• The predetermined data traffic that is forced through a component may be designed to stress the component, such that the component will consume more power and dissipate more heat as a result. For example, if the component relates to main memory, a relatively complex data pattern or file may be written to main memory, changed, and then read back, with this process repeated multiple times over a short period of time. To stress a graphics processing component, certain specialized, graphics application programming interface (API) calls may be made (e.g., DirectX, DX8 and DX9 calls). For a peripheral I/O component, the stresser may be in the form of generating a relatively high rate of data traffic on one or more of its I/O ports. For a storage controller, a stream of numerous small transactions, or a few large ones, with predetermined content, may be requested to write or read the mass storage in rapid sequence. Note that this capability for injecting controlled traffic into the platform should be available at varying levels, so as to provide a wide range of stresses.
  • Based on the collected data and in view of the injected, controlled traffic environment, characterization data for the platform is derived using algorithmic calculations, and stored for access by a driver 128 for the platform (operation 124). The driver 128 is a program that, in a layer sense, fits between the operating system and system firmware 136. The driver may access the operating system, firmware, and the hardware registers 140 of the system hardware. The driver 128 is to access the stored characterization data, for managing thermal effects, acoustic effects, and/or power consumption in a system that is based on the platform.
  • The characterization data describes data traffic-related, thermal and/or power changes in the platform. The data may specify how the temperature of a particular component changes, in response to inducing certain data traffic into that component or into a neighboring component. The characterization data may also provide an action list for a certain thermal reading, where the action list makes several suggestions for how to deal with, for example, an elevated temperature in a particular component (e.g., reduce a clock rate on a particular port, throttle the component, reduce the clock rate in a neighboring component, or other mechanism, in an attempt to avoid a catastrophic shutdown of the overheating component). Such characterization data may be derived by the OEM, at a manufacturer stage, by evaluating several instances of a system that is based on a platform. The same methodology may be applied to several different platforms used by the OEM, if the design parameters of their respective systems are essentially the same. The data may then be saved in a database to be later accessed by a driver for the platform, to manage thermal, acoustic, and/or power issues in a runtime environment of a system that is based on one of the platforms.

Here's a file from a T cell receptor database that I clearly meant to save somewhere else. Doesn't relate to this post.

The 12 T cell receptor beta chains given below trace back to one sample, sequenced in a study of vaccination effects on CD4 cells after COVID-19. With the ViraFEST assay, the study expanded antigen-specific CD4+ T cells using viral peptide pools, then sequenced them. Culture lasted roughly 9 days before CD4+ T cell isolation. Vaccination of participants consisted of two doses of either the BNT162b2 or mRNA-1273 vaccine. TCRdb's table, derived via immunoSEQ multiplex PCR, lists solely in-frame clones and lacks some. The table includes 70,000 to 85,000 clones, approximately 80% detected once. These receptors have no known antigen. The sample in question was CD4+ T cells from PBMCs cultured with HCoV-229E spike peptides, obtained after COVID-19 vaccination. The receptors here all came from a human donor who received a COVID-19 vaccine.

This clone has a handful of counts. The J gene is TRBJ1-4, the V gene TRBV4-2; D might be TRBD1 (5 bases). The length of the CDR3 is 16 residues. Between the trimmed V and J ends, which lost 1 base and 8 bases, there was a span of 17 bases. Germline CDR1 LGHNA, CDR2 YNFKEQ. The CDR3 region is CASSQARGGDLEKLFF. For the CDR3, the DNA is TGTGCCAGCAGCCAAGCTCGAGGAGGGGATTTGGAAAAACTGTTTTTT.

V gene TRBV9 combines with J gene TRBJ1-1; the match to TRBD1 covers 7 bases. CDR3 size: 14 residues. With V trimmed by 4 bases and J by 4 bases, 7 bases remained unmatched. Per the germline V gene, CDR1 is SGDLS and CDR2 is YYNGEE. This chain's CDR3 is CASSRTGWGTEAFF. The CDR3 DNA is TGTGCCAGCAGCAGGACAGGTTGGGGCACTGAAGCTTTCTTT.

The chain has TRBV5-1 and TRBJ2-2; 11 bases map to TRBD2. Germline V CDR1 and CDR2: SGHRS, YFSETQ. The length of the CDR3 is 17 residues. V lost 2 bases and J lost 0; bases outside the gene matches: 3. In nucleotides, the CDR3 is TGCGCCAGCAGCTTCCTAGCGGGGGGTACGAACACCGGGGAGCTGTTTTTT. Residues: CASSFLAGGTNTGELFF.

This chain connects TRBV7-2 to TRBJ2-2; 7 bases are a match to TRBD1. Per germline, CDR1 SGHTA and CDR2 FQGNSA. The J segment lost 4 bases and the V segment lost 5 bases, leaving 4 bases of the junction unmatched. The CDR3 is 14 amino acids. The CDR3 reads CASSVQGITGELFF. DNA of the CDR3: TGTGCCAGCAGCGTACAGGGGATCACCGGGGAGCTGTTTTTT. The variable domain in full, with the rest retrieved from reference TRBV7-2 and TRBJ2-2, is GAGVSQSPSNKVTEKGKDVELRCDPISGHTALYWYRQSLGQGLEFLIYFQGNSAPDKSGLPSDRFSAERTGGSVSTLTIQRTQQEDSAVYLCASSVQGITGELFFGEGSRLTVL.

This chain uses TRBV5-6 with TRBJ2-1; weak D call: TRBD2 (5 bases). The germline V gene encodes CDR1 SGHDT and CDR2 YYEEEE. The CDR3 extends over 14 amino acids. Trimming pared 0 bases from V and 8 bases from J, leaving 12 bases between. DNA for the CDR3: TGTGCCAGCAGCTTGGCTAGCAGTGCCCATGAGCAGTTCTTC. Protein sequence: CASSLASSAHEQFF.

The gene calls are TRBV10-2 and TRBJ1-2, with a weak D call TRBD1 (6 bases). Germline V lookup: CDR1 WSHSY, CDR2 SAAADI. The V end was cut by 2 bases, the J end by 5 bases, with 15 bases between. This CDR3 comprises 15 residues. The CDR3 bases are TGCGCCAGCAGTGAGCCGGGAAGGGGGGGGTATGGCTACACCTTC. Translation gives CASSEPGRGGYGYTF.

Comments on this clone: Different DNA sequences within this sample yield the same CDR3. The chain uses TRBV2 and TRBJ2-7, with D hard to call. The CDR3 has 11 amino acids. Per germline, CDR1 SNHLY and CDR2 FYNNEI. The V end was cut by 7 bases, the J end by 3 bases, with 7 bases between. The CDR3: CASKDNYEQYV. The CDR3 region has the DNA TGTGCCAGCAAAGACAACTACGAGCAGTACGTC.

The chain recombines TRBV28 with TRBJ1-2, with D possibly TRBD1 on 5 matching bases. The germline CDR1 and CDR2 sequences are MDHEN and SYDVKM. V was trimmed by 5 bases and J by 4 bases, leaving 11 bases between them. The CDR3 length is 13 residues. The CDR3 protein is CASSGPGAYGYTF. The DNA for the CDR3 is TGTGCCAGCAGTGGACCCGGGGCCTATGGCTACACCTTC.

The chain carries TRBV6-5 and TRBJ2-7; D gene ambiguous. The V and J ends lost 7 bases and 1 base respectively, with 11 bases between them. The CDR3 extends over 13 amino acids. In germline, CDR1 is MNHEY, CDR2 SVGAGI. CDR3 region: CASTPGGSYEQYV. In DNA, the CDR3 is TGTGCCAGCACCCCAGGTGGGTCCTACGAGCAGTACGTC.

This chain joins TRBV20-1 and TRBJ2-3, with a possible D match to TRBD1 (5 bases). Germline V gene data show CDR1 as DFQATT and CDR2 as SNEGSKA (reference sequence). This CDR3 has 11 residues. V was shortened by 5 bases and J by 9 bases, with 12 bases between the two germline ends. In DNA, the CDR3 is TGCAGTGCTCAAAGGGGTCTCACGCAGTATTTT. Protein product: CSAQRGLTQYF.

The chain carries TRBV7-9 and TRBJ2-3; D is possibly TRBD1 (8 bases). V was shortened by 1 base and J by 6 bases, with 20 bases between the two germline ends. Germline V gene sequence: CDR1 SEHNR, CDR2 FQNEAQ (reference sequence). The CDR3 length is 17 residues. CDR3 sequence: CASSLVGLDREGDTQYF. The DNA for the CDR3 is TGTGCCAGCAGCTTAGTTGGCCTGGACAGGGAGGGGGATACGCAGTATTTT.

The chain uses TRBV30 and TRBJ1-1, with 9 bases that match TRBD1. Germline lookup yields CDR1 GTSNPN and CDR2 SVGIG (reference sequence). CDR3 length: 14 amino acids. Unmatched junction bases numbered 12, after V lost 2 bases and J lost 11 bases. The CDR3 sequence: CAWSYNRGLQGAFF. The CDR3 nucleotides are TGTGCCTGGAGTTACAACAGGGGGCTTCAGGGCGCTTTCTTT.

• Advantageously, the driver may access the database and manage the system in which it is running, at an end user stage, and transparently to an end user and without notifying an application. The driver may access the data to keep temperature and/or power consumption in its system under control. For example, certain operating parameters of the system, such as an I/O port clock rate, may be reduced by command of the driver, in the runtime environment, and without requiring input from a user of the system.
  • According to another embodiment of the invention, referring now to FIG. 2, a system has several drivers 228 a, 228 b, . . . , (such as the one described above) that are in the runtime environment, where each driver is for a different hardware component 238 a, 238 b, . . . of the system. Each driver 228 is to access stored, TAP characterization data 224 for the platform on which the system is based, and to use the accessed data to kept temperature and/or power consumption in the system under control. In this case, each driver 228 is to access the hardware registers of its particular component and not others, e.g. to obtain a temperature measurement made by a thermal sensor for that component. Each driver 228 may also receive and respond to an alert (e.g., via an interrupt mechanism) that a temperature of its associated component 238 has passed a programmed temperature threshold. One or more of such drivers may also use an advanced configuration power interface (ACPI), to access the hardware registers of its associated component. Each driver may also be able to program clock throttling values and/or thermal sensor temperature thresholds for its respective hardware component. In addition, each driver may be able to enumerate the usable throttle modes of its component. There may be a driver for a graphics processing component, another driver for a mass storage component, another for the peripheral I/O controller component, and still another for a network interface component. In the case of certain Pentium® processor platforms, there may be two such drivers, one for a graphics memory controller hub (GMCH), and another for an I/O controller hub (ICH) of the platform.